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'A Thousand Acres', set in America in the 1970s, is a fascnating update of Shakespeare's 'King Lear' which casts light on the older text, as well as being an excellent story in its own right. It isn't necessary to know 'King Lear' before you approach this book, but those who do may well find themselves encountering some surprisng parallels. 'King Lear' in brief, is about a King who divides up his Kingdom between his daughters, disliked something his favourite, youngest child says and cuts her out. The older two sisters don't like how he behaves and between them conspire to drive him mad. There's a lot of fighting and in true Shakespeare tragedy style, almost everyone winds up dead. That's the short of it, there's a lot more to it than that of course. 'A Thousand Acres' then. Larry is a farnmer who has amassed a thousand acres of land, which, when he decides to retire, he divides between his daughters. The yougnest, Caroline, ahs her doubts so he cuts her out, leaving Ginny, Rose and their husbands to take over. Things do not run smoothly and soon there are family disputes breaking out, marriages start to look less certain and some very disturbing ghosts from the past start to raise their heads. This is a book about strained relationships, dominant parents and bullied children. There's a great deal of femenist subtext - the women in the book are in many ways owned by their men, and when the two older sisters try to get some control over their lives, it doesn't go down well. Narrated by the oldest sister, Ginny (Goneril) the book follows the slow break down of a family and its carious tragic consequences. it asks some interesting questions, not least of which is this - how do you forgive someone who feels no remorse for what they've done to you? The prose is wonderful - evocative, insightful, written with a ligth touch and a great deal of thought. THis is a book to c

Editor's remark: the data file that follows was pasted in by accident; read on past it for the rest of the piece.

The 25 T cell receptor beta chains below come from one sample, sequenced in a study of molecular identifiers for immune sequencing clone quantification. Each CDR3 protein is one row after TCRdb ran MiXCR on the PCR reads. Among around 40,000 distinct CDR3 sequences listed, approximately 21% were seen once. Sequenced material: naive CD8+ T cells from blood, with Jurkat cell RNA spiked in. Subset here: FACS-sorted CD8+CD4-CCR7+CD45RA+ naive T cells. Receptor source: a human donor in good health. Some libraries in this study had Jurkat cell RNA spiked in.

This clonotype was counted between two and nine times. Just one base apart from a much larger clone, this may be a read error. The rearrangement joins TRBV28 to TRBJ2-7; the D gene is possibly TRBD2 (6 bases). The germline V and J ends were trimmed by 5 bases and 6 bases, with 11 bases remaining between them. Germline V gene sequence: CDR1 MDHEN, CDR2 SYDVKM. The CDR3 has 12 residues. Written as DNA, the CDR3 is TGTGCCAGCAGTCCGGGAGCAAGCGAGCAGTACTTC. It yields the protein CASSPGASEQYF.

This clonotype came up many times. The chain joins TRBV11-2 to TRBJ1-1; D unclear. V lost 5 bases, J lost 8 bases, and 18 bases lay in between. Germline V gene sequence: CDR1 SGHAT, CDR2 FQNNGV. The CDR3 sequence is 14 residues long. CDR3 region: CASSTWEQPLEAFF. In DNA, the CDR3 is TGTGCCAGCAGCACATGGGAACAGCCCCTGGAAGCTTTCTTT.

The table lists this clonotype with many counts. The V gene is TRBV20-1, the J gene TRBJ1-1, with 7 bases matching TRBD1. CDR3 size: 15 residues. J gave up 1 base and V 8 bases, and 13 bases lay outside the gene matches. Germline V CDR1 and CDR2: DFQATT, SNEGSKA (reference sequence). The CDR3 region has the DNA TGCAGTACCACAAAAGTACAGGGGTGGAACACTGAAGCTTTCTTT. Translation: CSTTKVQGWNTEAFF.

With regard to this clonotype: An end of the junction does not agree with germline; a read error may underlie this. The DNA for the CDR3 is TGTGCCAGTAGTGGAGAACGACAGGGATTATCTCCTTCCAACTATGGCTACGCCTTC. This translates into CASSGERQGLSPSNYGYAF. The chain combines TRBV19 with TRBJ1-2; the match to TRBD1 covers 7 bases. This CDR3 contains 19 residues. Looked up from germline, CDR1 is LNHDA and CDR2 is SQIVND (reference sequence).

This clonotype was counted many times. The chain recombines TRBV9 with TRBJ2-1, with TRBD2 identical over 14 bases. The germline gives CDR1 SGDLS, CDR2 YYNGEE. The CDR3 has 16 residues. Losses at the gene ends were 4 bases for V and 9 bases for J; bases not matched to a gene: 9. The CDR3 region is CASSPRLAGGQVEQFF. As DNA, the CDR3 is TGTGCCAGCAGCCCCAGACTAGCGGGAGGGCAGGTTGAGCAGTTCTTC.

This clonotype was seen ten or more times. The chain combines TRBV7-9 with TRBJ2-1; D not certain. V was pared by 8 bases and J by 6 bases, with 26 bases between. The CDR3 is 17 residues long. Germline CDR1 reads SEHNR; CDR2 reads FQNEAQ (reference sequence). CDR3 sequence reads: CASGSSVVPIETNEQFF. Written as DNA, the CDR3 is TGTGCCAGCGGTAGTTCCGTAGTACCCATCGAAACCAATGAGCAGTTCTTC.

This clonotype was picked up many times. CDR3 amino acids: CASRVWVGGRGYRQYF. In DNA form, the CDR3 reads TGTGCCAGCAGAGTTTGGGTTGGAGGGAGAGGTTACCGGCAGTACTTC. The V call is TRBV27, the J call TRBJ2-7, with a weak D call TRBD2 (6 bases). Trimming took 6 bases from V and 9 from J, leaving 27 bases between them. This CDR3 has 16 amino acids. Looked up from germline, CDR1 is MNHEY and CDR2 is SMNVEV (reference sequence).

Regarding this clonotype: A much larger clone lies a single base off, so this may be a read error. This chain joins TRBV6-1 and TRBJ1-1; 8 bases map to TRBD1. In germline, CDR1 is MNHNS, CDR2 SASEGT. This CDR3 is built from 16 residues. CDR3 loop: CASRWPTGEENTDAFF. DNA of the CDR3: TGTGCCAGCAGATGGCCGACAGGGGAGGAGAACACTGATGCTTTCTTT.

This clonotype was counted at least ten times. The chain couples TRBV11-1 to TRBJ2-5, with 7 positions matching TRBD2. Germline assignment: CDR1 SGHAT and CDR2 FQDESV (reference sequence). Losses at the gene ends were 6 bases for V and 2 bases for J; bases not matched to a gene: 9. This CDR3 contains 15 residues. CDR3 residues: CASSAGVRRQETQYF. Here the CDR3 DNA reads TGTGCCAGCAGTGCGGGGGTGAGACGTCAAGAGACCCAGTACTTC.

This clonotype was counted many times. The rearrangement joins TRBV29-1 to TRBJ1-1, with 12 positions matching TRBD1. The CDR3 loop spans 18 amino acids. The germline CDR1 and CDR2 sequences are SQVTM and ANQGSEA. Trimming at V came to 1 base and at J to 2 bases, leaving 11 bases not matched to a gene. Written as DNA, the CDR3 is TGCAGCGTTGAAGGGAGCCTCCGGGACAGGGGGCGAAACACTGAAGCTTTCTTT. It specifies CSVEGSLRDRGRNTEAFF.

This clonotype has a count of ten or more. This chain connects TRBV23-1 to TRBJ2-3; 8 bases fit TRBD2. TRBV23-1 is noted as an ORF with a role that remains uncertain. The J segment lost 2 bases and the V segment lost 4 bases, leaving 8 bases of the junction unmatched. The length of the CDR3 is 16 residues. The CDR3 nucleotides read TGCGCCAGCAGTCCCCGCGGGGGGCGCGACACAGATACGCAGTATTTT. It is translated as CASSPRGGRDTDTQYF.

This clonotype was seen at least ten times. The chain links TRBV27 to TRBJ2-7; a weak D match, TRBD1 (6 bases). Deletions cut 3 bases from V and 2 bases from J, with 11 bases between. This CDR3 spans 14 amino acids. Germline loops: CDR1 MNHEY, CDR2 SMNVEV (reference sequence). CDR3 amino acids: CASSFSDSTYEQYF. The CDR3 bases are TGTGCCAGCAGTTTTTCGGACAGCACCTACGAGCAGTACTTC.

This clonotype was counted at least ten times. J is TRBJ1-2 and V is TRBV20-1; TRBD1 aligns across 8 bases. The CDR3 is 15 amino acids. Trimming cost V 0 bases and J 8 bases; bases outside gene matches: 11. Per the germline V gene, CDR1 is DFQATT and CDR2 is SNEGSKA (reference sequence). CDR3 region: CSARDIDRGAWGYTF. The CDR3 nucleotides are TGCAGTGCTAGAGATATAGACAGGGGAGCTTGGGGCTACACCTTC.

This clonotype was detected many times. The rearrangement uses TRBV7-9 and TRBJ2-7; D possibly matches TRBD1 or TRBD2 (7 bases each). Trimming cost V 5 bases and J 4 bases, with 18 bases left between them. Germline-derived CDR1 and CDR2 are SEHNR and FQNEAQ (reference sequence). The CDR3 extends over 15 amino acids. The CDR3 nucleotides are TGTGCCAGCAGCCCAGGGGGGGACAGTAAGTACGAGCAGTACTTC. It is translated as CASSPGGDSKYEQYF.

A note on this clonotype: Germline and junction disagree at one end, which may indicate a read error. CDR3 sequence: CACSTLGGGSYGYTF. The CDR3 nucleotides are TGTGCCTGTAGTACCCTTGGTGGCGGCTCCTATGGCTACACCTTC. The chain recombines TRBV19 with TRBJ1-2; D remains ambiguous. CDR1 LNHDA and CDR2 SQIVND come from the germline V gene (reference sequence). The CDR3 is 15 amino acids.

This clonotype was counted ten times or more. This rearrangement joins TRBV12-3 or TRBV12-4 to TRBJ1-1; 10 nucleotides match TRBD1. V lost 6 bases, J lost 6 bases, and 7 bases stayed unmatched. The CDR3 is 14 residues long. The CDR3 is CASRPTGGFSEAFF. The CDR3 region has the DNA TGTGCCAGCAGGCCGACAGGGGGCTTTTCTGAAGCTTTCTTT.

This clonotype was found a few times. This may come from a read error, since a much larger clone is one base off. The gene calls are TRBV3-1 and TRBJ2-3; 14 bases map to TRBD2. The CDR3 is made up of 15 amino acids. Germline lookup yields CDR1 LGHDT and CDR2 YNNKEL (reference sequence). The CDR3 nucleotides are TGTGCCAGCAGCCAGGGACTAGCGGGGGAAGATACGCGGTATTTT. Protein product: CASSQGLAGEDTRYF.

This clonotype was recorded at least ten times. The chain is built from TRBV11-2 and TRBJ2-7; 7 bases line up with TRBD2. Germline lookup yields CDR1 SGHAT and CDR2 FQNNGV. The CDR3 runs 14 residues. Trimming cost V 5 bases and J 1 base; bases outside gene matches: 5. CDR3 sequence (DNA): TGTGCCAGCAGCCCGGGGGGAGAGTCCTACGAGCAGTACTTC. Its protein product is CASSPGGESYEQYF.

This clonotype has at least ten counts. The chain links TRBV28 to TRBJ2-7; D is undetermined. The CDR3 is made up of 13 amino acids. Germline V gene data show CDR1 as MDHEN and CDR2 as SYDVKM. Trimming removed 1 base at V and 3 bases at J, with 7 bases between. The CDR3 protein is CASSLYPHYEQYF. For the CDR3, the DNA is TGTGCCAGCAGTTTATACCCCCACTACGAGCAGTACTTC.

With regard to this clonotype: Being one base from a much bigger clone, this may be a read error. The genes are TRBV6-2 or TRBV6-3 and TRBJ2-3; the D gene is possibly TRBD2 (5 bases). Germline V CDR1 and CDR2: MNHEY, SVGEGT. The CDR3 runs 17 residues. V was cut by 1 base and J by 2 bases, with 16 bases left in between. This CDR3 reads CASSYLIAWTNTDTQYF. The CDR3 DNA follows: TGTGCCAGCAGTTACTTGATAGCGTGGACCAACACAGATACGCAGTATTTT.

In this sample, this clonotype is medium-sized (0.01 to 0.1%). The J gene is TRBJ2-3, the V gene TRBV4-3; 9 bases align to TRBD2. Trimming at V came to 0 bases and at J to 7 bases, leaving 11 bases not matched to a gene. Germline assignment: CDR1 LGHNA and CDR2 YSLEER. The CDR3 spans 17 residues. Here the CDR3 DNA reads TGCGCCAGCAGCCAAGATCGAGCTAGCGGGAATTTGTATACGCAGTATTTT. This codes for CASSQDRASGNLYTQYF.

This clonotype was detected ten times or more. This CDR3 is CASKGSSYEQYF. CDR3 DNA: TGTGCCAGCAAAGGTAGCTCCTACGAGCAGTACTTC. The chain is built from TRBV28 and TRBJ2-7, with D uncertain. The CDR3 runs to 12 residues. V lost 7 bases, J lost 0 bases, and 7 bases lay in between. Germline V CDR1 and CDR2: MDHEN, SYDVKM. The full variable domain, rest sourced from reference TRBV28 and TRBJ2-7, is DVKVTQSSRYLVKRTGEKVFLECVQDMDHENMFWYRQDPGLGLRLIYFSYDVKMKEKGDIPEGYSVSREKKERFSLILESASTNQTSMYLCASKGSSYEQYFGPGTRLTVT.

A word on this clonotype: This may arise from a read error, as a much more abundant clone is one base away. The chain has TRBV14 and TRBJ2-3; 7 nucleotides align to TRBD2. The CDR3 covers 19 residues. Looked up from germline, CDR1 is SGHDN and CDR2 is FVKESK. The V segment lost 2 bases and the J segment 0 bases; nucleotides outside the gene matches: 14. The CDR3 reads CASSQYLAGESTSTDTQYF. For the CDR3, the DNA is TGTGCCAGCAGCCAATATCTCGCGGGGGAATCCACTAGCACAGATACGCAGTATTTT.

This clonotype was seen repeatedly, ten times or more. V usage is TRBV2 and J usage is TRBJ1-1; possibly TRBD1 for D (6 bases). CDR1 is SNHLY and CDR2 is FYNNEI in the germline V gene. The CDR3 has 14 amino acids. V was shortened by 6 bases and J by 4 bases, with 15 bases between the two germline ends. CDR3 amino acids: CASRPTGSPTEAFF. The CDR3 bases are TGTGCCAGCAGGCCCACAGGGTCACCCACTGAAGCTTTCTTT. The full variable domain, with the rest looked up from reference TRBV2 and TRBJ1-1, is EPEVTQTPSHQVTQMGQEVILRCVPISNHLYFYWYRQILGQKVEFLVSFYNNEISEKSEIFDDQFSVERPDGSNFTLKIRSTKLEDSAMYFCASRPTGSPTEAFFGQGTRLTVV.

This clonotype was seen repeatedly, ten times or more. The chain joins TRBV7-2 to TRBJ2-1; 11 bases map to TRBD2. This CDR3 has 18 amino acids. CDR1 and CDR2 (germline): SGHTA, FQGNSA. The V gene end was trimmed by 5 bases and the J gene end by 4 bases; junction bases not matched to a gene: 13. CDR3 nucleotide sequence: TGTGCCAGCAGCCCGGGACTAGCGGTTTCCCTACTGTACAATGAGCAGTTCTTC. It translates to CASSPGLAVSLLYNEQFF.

ontemplate, but its also a real page turner. The plummet towards certain doom holds an inevitable fascination,and those who know the play will want to know just how far the comparrison holds - will 'gloucester' be blinded? are they all going to kill each other? Will 'Lear' go out into the storm and will 'Edgar' retend to be mad? These are questions I have no intention of answering. However, the interplay between book and play is fascinating. I'll certainly enver see the original in quite the same light again. A fascinating read, with some excellent character studies and a fair few provocative ideas. Highly recommended.
Larry is a successful farmer in Zebulon County, Iowa. Widowed, he has three daughters, Ginny and Rose who work on the farm, and Caroline, who is a lawyer. When Larry decides to give the ownership of the farm to his daughters, Caroline's reservations mean she is cut out of the ownership.